SINGAPORE - Singapore's central bank said on Wednesday it was beginning work on processes for mandatory clearing of swaps and other currency derivatives with the aim of curbing systemic risks from those trades.
The Monetary Authority of Singapore (MAS) said it had invited market participants to submit proposals and views on its plans to introduce mandatory clearing of over-the-counter (OTC) fixed income and currency derivatives.
Under central clearing, these products would be traded and settled on a single entity that acts as an intermediary between two counterparties to a trade, and thereby helps offset risk. The push to make clearing mandatory came from global regulators after the 2008 financial crisis.
The MAS said a regulatory change in 2012 gave it the power to mandate reporting of OTC derivatives to trade repositories and to require the central clearing of OTC derivatives. Banks in Singapore are already required to report their trades.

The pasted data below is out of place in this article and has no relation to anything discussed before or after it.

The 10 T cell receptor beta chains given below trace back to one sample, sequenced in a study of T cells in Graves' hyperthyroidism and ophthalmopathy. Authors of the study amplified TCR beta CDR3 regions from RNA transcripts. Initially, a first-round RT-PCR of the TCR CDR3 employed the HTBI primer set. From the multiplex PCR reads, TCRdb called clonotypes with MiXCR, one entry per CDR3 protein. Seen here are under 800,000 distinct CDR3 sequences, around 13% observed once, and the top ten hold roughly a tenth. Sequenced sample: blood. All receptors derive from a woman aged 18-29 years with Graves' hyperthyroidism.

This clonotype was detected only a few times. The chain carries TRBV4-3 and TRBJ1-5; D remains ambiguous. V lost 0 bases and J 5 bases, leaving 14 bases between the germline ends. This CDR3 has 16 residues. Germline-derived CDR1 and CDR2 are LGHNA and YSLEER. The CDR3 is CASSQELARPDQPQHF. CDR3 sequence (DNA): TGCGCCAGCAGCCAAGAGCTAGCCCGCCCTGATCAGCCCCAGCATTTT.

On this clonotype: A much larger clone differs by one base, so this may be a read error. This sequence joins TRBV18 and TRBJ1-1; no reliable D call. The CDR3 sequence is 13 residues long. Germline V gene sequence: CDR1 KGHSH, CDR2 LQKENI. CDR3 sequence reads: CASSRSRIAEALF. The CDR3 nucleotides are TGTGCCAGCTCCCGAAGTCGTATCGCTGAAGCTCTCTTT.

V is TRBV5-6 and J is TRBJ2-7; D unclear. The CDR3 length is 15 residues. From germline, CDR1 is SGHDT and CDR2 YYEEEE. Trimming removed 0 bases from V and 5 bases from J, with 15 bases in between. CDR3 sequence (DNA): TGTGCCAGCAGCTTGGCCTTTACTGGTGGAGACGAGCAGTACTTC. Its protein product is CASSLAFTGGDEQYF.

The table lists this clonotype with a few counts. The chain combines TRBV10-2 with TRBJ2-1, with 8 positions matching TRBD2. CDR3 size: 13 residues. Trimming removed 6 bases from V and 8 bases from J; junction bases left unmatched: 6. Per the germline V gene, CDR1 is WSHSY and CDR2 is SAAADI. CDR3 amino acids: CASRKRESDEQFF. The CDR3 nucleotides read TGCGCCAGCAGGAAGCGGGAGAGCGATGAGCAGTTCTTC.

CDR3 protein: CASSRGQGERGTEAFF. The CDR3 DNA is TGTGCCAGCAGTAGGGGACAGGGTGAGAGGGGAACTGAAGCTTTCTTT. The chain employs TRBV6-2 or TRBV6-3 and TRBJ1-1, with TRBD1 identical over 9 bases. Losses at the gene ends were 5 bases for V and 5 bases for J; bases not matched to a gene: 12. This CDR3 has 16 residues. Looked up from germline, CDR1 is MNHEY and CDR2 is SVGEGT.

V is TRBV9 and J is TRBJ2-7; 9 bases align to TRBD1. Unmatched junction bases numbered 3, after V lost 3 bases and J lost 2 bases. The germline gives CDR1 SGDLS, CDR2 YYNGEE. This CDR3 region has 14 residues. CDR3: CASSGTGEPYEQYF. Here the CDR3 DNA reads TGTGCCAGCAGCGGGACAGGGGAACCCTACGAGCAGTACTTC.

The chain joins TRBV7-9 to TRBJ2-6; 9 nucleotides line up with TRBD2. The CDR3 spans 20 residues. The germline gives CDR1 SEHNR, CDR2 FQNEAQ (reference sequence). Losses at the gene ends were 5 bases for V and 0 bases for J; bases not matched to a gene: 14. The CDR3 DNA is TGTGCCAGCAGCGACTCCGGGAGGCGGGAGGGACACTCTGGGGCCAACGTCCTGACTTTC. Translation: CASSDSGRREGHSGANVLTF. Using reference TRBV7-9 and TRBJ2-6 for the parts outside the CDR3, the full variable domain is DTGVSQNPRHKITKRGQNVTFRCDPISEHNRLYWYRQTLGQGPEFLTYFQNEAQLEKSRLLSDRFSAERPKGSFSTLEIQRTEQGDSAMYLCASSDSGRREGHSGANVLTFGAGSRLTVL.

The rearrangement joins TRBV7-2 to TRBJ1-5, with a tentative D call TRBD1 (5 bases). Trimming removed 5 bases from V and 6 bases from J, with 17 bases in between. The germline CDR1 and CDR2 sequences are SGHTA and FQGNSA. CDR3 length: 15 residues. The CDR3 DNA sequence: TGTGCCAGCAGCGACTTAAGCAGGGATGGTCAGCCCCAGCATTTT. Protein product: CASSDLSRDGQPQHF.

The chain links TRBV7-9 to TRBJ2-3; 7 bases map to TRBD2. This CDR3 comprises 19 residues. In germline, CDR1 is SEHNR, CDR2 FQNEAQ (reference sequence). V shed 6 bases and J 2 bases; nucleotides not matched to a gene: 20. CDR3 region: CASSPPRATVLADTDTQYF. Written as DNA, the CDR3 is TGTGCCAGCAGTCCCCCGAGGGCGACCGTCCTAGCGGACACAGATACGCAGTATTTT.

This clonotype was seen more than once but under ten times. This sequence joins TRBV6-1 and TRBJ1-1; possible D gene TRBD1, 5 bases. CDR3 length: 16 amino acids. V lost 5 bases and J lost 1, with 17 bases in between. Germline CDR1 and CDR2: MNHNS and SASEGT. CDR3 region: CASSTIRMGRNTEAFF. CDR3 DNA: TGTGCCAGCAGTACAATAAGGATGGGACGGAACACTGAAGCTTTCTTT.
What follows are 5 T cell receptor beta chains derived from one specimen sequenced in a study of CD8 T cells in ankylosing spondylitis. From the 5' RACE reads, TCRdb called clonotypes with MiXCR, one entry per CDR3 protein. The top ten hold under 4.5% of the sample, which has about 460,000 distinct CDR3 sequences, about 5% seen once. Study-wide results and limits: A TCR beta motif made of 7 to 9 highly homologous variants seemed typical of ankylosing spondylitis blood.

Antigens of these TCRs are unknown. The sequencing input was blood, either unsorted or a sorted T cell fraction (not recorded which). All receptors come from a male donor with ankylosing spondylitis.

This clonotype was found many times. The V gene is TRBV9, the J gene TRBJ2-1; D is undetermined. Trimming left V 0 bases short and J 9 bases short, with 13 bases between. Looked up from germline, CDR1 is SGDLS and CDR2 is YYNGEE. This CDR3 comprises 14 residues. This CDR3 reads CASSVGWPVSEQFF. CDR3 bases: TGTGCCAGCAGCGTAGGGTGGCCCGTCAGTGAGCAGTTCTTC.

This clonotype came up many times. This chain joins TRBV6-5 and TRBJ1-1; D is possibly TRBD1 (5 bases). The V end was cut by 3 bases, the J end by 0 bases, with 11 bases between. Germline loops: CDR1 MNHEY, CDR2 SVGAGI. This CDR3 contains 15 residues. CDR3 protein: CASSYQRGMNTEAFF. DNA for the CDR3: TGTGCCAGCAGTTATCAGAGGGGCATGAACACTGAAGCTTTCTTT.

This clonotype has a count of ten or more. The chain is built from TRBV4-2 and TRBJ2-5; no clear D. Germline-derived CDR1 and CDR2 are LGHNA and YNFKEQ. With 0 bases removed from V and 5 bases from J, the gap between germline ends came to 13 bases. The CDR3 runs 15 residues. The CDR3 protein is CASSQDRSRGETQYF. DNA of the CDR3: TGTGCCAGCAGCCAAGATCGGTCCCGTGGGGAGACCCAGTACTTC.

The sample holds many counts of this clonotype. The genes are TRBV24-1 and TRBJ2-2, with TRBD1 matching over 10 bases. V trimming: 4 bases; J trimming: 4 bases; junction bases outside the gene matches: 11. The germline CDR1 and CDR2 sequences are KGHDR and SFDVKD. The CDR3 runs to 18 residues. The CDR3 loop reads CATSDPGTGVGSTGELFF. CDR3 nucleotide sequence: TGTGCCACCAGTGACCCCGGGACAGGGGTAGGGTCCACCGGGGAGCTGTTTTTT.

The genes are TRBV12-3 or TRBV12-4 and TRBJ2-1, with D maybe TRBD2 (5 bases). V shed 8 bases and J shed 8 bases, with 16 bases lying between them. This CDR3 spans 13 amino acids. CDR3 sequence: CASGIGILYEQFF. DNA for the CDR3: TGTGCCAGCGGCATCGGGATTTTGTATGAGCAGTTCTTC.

The central bank said it would assess which derivative contracts should be subject to mandatory clearing based on factors including potential systemic risks, depth and liquidity of the products. "Central clearing is a key component of broader reforms to make the trading of OTC derivatives safer," the MAS said in a statement.
The central bank proposes to mandate Singapore dollar and U.S. dollar interest rate swaps for central clearing as these are the most widely traded interest rate derivatives in the city-state.
Initially, the mandate will only apply to banks that book in excess of US$20 billion worth of derivatives contracts, on a gross notional outstanding basis, it said.
The MAS is considering subjecting interest rate swaps denominated in the euro, the British pound and the Japanese yen to mandatory clearing obligations.